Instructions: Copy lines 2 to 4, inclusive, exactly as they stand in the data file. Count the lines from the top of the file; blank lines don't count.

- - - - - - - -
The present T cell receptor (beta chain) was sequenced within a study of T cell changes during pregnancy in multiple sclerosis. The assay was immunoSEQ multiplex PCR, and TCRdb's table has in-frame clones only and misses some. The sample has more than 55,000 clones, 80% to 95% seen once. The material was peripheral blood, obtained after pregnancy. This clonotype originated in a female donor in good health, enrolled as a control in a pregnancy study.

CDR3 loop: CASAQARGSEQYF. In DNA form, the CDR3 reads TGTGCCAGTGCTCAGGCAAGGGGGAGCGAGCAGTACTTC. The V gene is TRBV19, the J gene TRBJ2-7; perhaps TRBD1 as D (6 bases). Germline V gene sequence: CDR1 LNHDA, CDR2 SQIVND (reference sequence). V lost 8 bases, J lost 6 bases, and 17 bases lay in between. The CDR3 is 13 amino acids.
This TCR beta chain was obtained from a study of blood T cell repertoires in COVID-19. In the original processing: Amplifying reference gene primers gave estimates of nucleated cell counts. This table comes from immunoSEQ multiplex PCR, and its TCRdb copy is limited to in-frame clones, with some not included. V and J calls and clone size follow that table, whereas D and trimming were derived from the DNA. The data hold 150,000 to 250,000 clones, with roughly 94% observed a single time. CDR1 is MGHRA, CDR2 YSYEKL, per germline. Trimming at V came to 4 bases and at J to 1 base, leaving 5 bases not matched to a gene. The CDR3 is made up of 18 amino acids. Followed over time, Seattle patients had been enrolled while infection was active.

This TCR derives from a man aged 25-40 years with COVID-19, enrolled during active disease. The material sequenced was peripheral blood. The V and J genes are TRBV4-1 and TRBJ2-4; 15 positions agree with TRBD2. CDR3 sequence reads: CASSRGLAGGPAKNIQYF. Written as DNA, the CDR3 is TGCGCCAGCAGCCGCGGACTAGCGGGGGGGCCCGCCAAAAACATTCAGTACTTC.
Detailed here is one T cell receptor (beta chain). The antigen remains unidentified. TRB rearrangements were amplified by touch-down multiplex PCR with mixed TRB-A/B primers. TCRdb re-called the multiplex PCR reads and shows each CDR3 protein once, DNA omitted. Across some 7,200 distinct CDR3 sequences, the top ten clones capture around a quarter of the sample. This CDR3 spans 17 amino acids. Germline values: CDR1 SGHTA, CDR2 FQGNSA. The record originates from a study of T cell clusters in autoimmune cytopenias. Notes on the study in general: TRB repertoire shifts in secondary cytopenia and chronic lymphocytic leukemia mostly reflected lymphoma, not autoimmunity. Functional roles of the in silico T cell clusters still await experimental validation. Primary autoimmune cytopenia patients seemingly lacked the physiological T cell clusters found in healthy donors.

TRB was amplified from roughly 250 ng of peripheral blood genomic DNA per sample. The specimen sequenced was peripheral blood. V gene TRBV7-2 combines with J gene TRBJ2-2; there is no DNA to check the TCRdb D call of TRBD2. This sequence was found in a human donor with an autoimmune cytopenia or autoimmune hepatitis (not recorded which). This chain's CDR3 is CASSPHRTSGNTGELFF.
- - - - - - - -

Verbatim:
CDR3 loop: CASAQARGSEQYF. In DNA form, the CDR3 reads TGTGCCAGTGCTCAGGCAAGGGGGAGCGAGCAGTACTTC. The V gene is TRBV19, the J gene TRBJ2-7; perhaps TRBD1 as D (6 bases). Germline V gene sequence: CDR1 LNHDA, CDR2 SQIVND (reference sequence). V lost 8 bases, J lost 6 bases, and 17 bases lay in between. The CDR3 is 13 amino acids.
This TCR beta chain was obtained from a study of blood T cell repertoires in COVID-19. In the original processing: Amplifying reference gene primers gave estimates of nucleated cell counts. This table comes from immunoSEQ multiplex PCR, and its TCRdb copy is limited to in-frame clones, with some not included. V and J calls and clone size follow that table, whereas D and trimming were derived from the DNA. The data hold 150,000 to 250,000 clones, with roughly 94% observed a single time. CDR1 is MGHRA, CDR2 YSYEKL, per germline. Trimming at V came to 4 bases and at J to 1 base, leaving 5 bases not matched to a gene. The CDR3 is made up of 18 amino acids. Followed over time, Seattle patients had been enrolled while infection was active.

This TCR derives from a man aged 25-40 years with COVID-19, enrolled during active disease. The material sequenced was peripheral blood. The V and J genes are TRBV4-1 and TRBJ2-4; 15 positions agree with TRBD2. CDR3 sequence reads: CASSRGLAGGPAKNIQYF. Written as DNA, the CDR3 is TGCGCCAGCAGCCGCGGACTAGCGGGGGGGCCCGCCAAAAACATTCAGTACTTC.